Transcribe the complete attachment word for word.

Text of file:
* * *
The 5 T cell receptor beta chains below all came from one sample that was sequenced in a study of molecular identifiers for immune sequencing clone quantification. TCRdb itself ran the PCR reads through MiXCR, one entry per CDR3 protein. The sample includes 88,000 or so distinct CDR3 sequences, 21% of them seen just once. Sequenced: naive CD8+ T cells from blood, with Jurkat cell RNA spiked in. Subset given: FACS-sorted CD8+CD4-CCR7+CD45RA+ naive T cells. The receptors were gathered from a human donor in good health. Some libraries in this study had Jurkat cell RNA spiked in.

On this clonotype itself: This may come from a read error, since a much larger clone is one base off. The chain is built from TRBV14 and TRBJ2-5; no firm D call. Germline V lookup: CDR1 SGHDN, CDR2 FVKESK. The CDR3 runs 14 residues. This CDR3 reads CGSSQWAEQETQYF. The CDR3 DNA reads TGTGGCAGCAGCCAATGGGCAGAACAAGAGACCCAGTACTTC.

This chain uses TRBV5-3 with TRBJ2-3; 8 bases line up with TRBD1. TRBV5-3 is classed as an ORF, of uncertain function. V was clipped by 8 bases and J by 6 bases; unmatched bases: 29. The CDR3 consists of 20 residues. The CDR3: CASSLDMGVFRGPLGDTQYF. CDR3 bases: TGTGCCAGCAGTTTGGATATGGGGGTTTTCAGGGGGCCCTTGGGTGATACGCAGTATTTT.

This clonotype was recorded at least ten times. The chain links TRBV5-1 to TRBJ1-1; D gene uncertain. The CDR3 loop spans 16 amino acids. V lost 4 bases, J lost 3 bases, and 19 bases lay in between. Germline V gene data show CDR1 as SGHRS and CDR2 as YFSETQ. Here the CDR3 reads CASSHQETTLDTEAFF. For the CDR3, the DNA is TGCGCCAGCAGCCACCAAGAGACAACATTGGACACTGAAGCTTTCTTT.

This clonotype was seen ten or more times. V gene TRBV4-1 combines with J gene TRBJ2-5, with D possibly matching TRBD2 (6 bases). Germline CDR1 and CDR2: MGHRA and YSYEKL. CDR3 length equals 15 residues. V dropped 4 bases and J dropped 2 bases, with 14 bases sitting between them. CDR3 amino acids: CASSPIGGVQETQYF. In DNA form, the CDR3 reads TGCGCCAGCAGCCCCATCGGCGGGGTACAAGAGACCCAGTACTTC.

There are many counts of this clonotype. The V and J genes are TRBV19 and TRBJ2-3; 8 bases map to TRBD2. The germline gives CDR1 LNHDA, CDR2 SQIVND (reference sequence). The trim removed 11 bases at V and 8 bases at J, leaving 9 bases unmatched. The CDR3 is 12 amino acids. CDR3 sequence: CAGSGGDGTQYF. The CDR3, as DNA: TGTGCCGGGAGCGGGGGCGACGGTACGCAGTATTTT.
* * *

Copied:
The 5 T cell receptor beta chains below all came from one sample that was sequenced in a study of molecular identifiers for immune sequencing clone quantification. TCRdb itself ran the PCR reads through MiXCR, one entry per CDR3 protein. The sample includes 88,000 or so distinct CDR3 sequences, 21% of them seen just once. Sequenced: naive CD8+ T cells from blood, with Jurkat cell RNA spiked in. Subset given: FACS-sorted CD8+CD4-CCR7+CD45RA+ naive T cells. The receptors were gathered from a human donor in good health. Some libraries in this study had Jurkat cell RNA spiked in.

On this clonotype itself: This may come from a read error, since a much larger clone is one base off. The chain is built from TRBV14 and TRBJ2-5; no firm D call. Germline V lookup: CDR1 SGHDN, CDR2 FVKESK. The CDR3 runs 14 residues. This CDR3 reads CGSSQWAEQETQYF. The CDR3 DNA reads TGTGGCAGCAGCCAATGGGCAGAACAAGAGACCCAGTACTTC.

This chain uses TRBV5-3 with TRBJ2-3; 8 bases line up with TRBD1. TRBV5-3 is classed as an ORF, of uncertain function. V was clipped by 8 bases and J by 6 bases; unmatched bases: 29. The CDR3 consists of 20 residues. The CDR3: CASSLDMGVFRGPLGDTQYF. CDR3 bases: TGTGCCAGCAGTTTGGATATGGGGGTTTTCAGGGGGCCCTTGGGTGATACGCAGTATTTT.

This clonotype was recorded at least ten times. The chain links TRBV5-1 to TRBJ1-1; D gene uncertain. The CDR3 loop spans 16 amino acids. V lost 4 bases, J lost 3 bases, and 19 bases lay in between. Germline V gene data show CDR1 as SGHRS and CDR2 as YFSETQ. Here the CDR3 reads CASSHQETTLDTEAFF. For the CDR3, the DNA is TGCGCCAGCAGCCACCAAGAGACAACATTGGACACTGAAGCTTTCTTT.

This clonotype was seen ten or more times. V gene TRBV4-1 combines with J gene TRBJ2-5, with D possibly matching TRBD2 (6 bases). Germline CDR1 and CDR2: MGHRA and YSYEKL. CDR3 length equals 15 residues. V dropped 4 bases and J dropped 2 bases, with 14 bases sitting between them. CDR3 amino acids: CASSPIGGVQETQYF. In DNA form, the CDR3 reads TGCGCCAGCAGCCCCATCGGCGGGGTACAAGAGACCCAGTACTTC.

There are many counts of this clonotype. The V and J genes are TRBV19 and TRBJ2-3; 8 bases map to TRBD2. The germline gives CDR1 LNHDA, CDR2 SQIVND (reference sequence). The trim removed 11 bases at V and 8 bases at J, leaving 9 bases unmatched. The CDR3 is 12 amino acids. CDR3 sequence: CAGSGGDGTQYF. The CDR3, as DNA: TGTGCCGGGAGCGGGGGCGACGGTACGCAGTATTTT.